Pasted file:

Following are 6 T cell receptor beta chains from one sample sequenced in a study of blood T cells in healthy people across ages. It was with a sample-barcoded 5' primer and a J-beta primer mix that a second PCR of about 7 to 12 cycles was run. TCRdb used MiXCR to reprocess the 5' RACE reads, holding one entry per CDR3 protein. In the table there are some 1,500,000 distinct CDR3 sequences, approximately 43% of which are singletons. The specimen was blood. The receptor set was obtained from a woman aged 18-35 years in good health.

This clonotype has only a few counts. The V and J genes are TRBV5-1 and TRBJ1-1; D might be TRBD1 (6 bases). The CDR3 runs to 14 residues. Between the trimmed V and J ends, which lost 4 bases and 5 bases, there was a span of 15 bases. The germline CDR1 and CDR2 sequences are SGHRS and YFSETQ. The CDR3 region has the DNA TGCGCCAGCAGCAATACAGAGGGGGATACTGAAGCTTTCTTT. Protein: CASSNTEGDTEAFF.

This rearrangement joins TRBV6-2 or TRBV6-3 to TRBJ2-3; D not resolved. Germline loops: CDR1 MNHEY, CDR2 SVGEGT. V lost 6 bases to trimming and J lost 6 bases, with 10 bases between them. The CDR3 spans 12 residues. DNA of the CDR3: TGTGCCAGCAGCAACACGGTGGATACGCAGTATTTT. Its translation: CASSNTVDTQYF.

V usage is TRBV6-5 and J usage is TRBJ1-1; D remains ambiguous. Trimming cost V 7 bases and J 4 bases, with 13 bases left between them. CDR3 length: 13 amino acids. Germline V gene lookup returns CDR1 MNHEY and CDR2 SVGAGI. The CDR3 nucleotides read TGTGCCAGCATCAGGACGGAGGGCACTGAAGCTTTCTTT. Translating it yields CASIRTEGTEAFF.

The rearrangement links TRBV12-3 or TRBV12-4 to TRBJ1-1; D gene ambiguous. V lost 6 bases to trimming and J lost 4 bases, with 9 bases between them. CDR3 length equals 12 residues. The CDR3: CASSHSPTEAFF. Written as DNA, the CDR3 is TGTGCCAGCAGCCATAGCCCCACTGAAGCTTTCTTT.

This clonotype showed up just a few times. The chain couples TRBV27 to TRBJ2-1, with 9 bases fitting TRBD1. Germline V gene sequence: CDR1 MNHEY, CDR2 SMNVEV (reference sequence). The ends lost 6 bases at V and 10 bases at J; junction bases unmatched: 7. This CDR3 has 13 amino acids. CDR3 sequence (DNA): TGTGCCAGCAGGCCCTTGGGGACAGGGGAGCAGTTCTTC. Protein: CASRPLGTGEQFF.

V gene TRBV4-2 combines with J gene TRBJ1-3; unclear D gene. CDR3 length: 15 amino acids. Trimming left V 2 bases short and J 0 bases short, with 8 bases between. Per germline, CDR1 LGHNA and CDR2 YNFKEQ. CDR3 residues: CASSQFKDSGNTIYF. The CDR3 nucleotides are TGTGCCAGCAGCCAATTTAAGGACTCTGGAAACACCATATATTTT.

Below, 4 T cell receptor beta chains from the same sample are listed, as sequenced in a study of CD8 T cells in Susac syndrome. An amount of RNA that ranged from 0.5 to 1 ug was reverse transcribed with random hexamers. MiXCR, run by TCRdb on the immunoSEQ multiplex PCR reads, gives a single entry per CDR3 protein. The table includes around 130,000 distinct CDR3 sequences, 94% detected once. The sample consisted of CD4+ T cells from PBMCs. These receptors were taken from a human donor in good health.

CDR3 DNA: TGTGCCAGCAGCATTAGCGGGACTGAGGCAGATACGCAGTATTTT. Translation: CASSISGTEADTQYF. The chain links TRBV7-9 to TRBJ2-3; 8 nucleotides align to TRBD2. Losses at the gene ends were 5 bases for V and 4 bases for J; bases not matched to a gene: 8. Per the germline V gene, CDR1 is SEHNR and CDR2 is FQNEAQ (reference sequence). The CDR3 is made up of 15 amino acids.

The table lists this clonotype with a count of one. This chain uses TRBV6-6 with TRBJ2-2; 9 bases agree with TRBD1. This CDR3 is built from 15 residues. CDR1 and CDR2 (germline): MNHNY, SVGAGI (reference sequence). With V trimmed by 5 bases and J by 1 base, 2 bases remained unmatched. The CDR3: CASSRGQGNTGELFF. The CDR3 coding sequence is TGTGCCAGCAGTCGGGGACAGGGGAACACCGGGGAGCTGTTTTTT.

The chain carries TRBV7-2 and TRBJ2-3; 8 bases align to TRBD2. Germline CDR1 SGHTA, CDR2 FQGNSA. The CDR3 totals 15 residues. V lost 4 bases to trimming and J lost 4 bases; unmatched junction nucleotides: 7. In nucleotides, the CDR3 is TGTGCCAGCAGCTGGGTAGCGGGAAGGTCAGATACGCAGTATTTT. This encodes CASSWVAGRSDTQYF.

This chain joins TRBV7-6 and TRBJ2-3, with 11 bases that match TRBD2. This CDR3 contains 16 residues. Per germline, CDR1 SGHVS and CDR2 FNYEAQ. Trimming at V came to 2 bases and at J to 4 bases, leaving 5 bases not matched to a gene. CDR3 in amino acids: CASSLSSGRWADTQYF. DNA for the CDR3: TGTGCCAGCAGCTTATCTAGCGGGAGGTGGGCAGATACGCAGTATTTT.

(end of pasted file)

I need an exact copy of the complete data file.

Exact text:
Following are 6 T cell receptor beta chains from one sample sequenced in a study of blood T cells in healthy people across ages. It was with a sample-barcoded 5' primer and a J-beta primer mix that a second PCR of about 7 to 12 cycles was run. TCRdb used MiXCR to reprocess the 5' RACE reads, holding one entry per CDR3 protein. In the table there are some 1,500,000 distinct CDR3 sequences, approximately 43% of which are singletons. The specimen was blood. The receptor set was obtained from a woman aged 18-35 years in good health.

This clonotype has only a few counts. The V and J genes are TRBV5-1 and TRBJ1-1; D might be TRBD1 (6 bases). The CDR3 runs to 14 residues. Between the trimmed V and J ends, which lost 4 bases and 5 bases, there was a span of 15 bases. The germline CDR1 and CDR2 sequences are SGHRS and YFSETQ. The CDR3 region has the DNA TGCGCCAGCAGCAATACAGAGGGGGATACTGAAGCTTTCTTT. Protein: CASSNTEGDTEAFF.

This rearrangement joins TRBV6-2 or TRBV6-3 to TRBJ2-3; D not resolved. Germline loops: CDR1 MNHEY, CDR2 SVGEGT. V lost 6 bases to trimming and J lost 6 bases, with 10 bases between them. The CDR3 spans 12 residues. DNA of the CDR3: TGTGCCAGCAGCAACACGGTGGATACGCAGTATTTT. Its translation: CASSNTVDTQYF.

V usage is TRBV6-5 and J usage is TRBJ1-1; D remains ambiguous. Trimming cost V 7 bases and J 4 bases, with 13 bases left between them. CDR3 length: 13 amino acids. Germline V gene lookup returns CDR1 MNHEY and CDR2 SVGAGI. The CDR3 nucleotides read TGTGCCAGCATCAGGACGGAGGGCACTGAAGCTTTCTTT. Translating it yields CASIRTEGTEAFF.

The rearrangement links TRBV12-3 or TRBV12-4 to TRBJ1-1; D gene ambiguous. V lost 6 bases to trimming and J lost 4 bases, with 9 bases between them. CDR3 length equals 12 residues. The CDR3: CASSHSPTEAFF. Written as DNA, the CDR3 is TGTGCCAGCAGCCATAGCCCCACTGAAGCTTTCTTT.

This clonotype showed up just a few times. The chain couples TRBV27 to TRBJ2-1, with 9 bases fitting TRBD1. Germline V gene sequence: CDR1 MNHEY, CDR2 SMNVEV (reference sequence). The ends lost 6 bases at V and 10 bases at J; junction bases unmatched: 7. This CDR3 has 13 amino acids. CDR3 sequence (DNA): TGTGCCAGCAGGCCCTTGGGGACAGGGGAGCAGTTCTTC. Protein: CASRPLGTGEQFF.

V gene TRBV4-2 combines with J gene TRBJ1-3; unclear D gene. CDR3 length: 15 amino acids. Trimming left V 2 bases short and J 0 bases short, with 8 bases between. Per germline, CDR1 LGHNA and CDR2 YNFKEQ. CDR3 residues: CASSQFKDSGNTIYF. The CDR3 nucleotides are TGTGCCAGCAGCCAATTTAAGGACTCTGGAAACACCATATATTTT.

Below, 4 T cell receptor beta chains from the same sample are listed, as sequenced in a study of CD8 T cells in Susac syndrome. An amount of RNA that ranged from 0.5 to 1 ug was reverse transcribed with random hexamers. MiXCR, run by TCRdb on the immunoSEQ multiplex PCR reads, gives a single entry per CDR3 protein. The table includes around 130,000 distinct CDR3 sequences, 94% detected once. The sample consisted of CD4+ T cells from PBMCs. These receptors were taken from a human donor in good health.

CDR3 DNA: TGTGCCAGCAGCATTAGCGGGACTGAGGCAGATACGCAGTATTTT. Translation: CASSISGTEADTQYF. The chain links TRBV7-9 to TRBJ2-3; 8 nucleotides align to TRBD2. Losses at the gene ends were 5 bases for V and 4 bases for J; bases not matched to a gene: 8. Per the germline V gene, CDR1 is SEHNR and CDR2 is FQNEAQ (reference sequence). The CDR3 is made up of 15 amino acids.

The table lists this clonotype with a count of one. This chain uses TRBV6-6 with TRBJ2-2; 9 bases agree with TRBD1. This CDR3 is built from 15 residues. CDR1 and CDR2 (germline): MNHNY, SVGAGI (reference sequence). With V trimmed by 5 bases and J by 1 base, 2 bases remained unmatched. The CDR3: CASSRGQGNTGELFF. The CDR3 coding sequence is TGTGCCAGCAGTCGGGGACAGGGGAACACCGGGGAGCTGTTTTTT.

The chain carries TRBV7-2 and TRBJ2-3; 8 bases align to TRBD2. Germline CDR1 SGHTA, CDR2 FQGNSA. The CDR3 totals 15 residues. V lost 4 bases to trimming and J lost 4 bases; unmatched junction nucleotides: 7. In nucleotides, the CDR3 is TGTGCCAGCAGCTGGGTAGCGGGAAGGTCAGATACGCAGTATTTT. This encodes CASSWVAGRSDTQYF.

This chain joins TRBV7-6 and TRBJ2-3, with 11 bases that match TRBD2. This CDR3 contains 16 residues. Per germline, CDR1 SGHVS and CDR2 FNYEAQ. Trimming at V came to 2 bases and at J to 4 bases, leaving 5 bases not matched to a gene. CDR3 in amino acids: CASSLSSGRWADTQYF. DNA for the CDR3: TGTGCCAGCAGCTTATCTAGCGGGAGGTGGGCAGATACGCAGTATTTT.